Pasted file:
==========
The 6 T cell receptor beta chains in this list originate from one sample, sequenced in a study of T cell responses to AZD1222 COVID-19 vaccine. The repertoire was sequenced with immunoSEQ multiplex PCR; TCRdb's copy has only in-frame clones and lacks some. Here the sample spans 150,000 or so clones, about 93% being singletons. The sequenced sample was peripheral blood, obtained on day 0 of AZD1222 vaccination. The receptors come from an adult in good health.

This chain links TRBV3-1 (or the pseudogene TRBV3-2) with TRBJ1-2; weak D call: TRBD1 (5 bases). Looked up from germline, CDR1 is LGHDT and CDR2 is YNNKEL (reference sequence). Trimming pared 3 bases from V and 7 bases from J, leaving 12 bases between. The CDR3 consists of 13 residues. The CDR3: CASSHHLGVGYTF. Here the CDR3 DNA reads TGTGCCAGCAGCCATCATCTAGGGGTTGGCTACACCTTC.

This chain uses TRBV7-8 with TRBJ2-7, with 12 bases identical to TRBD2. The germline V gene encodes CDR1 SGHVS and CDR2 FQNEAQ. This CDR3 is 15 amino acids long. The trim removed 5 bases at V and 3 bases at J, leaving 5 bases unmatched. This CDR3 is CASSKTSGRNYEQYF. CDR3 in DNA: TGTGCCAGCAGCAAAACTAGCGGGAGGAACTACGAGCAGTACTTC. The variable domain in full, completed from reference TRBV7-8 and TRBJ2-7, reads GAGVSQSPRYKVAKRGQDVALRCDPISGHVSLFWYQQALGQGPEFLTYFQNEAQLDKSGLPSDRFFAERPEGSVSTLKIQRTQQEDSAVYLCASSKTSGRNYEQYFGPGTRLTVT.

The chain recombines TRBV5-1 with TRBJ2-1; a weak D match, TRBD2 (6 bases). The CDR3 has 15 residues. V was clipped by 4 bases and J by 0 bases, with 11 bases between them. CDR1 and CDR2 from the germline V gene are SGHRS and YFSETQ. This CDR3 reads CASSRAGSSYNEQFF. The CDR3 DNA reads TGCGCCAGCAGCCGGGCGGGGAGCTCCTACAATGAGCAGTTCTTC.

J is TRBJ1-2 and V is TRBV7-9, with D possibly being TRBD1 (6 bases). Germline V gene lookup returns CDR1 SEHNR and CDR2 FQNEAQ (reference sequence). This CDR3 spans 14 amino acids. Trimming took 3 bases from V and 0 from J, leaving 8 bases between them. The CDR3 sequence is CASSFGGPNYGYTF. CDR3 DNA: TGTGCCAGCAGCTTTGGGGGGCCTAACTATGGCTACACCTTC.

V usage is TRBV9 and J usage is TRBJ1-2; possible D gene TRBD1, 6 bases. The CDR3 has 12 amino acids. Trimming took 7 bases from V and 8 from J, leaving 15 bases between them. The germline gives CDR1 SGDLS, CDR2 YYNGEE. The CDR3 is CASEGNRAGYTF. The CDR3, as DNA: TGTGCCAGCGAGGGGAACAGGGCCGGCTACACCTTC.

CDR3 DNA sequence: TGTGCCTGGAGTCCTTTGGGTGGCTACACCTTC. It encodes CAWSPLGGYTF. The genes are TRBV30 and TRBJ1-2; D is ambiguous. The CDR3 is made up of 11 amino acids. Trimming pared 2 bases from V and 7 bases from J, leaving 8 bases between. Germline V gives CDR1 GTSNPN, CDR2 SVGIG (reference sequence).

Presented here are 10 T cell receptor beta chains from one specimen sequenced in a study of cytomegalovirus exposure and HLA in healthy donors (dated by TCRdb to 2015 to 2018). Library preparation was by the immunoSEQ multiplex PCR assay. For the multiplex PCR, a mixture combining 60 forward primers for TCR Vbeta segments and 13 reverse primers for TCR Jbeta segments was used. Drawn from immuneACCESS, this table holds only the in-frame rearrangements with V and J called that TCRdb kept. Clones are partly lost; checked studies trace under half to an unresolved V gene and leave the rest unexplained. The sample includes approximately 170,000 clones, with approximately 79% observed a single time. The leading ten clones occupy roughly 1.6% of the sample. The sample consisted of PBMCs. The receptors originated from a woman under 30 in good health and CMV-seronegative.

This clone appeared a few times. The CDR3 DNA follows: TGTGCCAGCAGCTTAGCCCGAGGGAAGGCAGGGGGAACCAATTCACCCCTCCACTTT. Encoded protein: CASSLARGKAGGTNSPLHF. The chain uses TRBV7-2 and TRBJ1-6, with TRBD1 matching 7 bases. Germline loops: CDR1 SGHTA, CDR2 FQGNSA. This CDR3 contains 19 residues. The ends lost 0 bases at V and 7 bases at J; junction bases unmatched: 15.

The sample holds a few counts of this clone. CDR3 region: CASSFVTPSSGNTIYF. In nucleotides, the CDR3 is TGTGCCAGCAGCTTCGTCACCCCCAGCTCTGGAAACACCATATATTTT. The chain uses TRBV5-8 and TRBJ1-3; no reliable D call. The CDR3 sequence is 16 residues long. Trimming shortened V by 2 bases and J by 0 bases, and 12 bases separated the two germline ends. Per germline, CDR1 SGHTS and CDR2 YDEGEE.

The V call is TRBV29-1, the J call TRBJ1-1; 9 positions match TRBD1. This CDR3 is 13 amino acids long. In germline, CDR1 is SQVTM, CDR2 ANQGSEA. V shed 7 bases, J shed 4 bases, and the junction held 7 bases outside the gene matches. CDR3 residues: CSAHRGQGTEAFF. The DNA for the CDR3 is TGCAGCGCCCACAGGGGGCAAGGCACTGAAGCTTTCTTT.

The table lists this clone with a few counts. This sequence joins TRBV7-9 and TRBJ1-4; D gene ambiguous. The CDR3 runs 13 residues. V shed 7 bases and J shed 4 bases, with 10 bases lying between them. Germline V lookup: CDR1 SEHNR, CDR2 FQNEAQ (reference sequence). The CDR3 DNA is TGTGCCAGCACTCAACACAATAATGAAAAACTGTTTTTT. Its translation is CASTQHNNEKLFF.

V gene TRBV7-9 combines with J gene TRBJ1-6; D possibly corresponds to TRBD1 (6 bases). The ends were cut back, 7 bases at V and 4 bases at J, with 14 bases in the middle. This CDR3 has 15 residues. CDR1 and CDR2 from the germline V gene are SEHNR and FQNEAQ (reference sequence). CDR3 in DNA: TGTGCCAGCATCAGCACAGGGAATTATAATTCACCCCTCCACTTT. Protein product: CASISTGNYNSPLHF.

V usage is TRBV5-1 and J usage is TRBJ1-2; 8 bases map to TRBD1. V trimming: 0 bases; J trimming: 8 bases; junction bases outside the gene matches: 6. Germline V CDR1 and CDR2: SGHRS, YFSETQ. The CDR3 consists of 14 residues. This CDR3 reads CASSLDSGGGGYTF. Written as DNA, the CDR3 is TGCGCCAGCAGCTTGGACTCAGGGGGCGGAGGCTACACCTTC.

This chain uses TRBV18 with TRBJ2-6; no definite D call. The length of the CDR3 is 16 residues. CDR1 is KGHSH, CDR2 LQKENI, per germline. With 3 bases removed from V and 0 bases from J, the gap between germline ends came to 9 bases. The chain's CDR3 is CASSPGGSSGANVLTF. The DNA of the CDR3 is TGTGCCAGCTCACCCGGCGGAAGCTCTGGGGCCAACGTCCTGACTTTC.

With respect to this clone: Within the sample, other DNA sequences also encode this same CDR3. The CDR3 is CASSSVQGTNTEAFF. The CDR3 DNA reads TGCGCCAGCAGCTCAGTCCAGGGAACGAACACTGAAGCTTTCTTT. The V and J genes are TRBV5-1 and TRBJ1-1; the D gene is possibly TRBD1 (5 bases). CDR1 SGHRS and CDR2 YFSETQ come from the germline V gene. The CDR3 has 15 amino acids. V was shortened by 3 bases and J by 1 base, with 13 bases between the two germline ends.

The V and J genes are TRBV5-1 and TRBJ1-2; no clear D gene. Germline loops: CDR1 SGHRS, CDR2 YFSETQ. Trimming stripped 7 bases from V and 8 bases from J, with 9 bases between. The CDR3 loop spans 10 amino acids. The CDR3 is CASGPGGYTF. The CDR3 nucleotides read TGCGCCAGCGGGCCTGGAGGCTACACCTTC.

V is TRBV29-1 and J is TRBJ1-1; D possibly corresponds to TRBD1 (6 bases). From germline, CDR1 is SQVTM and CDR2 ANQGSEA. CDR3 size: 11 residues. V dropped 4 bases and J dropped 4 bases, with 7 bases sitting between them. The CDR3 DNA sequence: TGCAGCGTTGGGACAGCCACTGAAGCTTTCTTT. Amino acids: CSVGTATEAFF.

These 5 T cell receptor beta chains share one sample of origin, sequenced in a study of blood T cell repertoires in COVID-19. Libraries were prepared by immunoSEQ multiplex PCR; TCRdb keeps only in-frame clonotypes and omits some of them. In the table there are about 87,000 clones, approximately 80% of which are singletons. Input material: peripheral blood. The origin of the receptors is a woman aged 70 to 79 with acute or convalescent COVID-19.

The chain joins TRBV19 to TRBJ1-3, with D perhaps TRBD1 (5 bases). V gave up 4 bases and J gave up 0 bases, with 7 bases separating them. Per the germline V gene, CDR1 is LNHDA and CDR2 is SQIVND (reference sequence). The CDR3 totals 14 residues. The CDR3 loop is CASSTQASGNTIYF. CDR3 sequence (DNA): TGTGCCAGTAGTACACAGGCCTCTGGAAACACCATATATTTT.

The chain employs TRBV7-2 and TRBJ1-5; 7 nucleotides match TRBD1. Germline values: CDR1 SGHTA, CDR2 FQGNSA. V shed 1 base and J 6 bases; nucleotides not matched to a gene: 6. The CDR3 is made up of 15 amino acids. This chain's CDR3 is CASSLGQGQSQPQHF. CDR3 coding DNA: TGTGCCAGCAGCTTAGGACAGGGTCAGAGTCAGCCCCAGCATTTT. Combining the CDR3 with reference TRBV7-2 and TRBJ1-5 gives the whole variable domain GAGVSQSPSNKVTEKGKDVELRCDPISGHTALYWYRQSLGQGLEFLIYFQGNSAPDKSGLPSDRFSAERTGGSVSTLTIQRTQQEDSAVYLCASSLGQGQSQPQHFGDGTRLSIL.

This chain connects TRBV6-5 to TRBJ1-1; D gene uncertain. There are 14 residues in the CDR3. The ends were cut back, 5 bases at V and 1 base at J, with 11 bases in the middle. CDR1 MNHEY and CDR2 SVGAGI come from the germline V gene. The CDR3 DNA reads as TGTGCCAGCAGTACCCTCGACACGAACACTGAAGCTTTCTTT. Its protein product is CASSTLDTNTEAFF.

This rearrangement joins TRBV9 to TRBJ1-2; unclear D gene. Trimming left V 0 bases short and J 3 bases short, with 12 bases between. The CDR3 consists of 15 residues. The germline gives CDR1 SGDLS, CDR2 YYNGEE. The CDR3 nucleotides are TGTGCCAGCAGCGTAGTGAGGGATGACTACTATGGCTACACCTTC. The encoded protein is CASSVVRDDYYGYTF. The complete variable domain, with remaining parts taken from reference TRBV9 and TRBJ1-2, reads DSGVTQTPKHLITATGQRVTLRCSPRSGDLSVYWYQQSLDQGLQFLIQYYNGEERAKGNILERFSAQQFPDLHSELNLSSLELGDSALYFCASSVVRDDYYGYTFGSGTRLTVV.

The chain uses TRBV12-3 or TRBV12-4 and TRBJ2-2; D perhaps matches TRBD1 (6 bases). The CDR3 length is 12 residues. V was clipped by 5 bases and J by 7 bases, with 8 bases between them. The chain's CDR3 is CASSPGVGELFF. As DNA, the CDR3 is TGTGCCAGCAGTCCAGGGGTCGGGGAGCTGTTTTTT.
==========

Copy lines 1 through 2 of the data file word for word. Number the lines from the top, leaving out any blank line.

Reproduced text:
The 6 T cell receptor beta chains in this list originate from one sample, sequenced in a study of T cell responses to AZD1222 COVID-19 vaccine. The repertoire was sequenced with immunoSEQ multiplex PCR; TCRdb's copy has only in-frame clones and lacks some. Here the sample spans 150,000 or so clones, about 93% being singletons. The sequenced sample was peripheral blood, obtained on day 0 of AZD1222 vaccination. The receptors come from an adult in good health.

This chain links TRBV3-1 (or the pseudogene TRBV3-2) with TRBJ1-2; weak D call: TRBD1 (5 bases). Looked up from germline, CDR1 is LGHDT and CDR2 is YNNKEL (reference sequence). Trimming pared 3 bases from V and 7 bases from J, leaving 12 bases between. The CDR3 consists of 13 residues. The CDR3: CASSHHLGVGYTF. Here the CDR3 DNA reads TGTGCCAGCAGCCATCATCTAGGGGTTGGCTACACCTTC.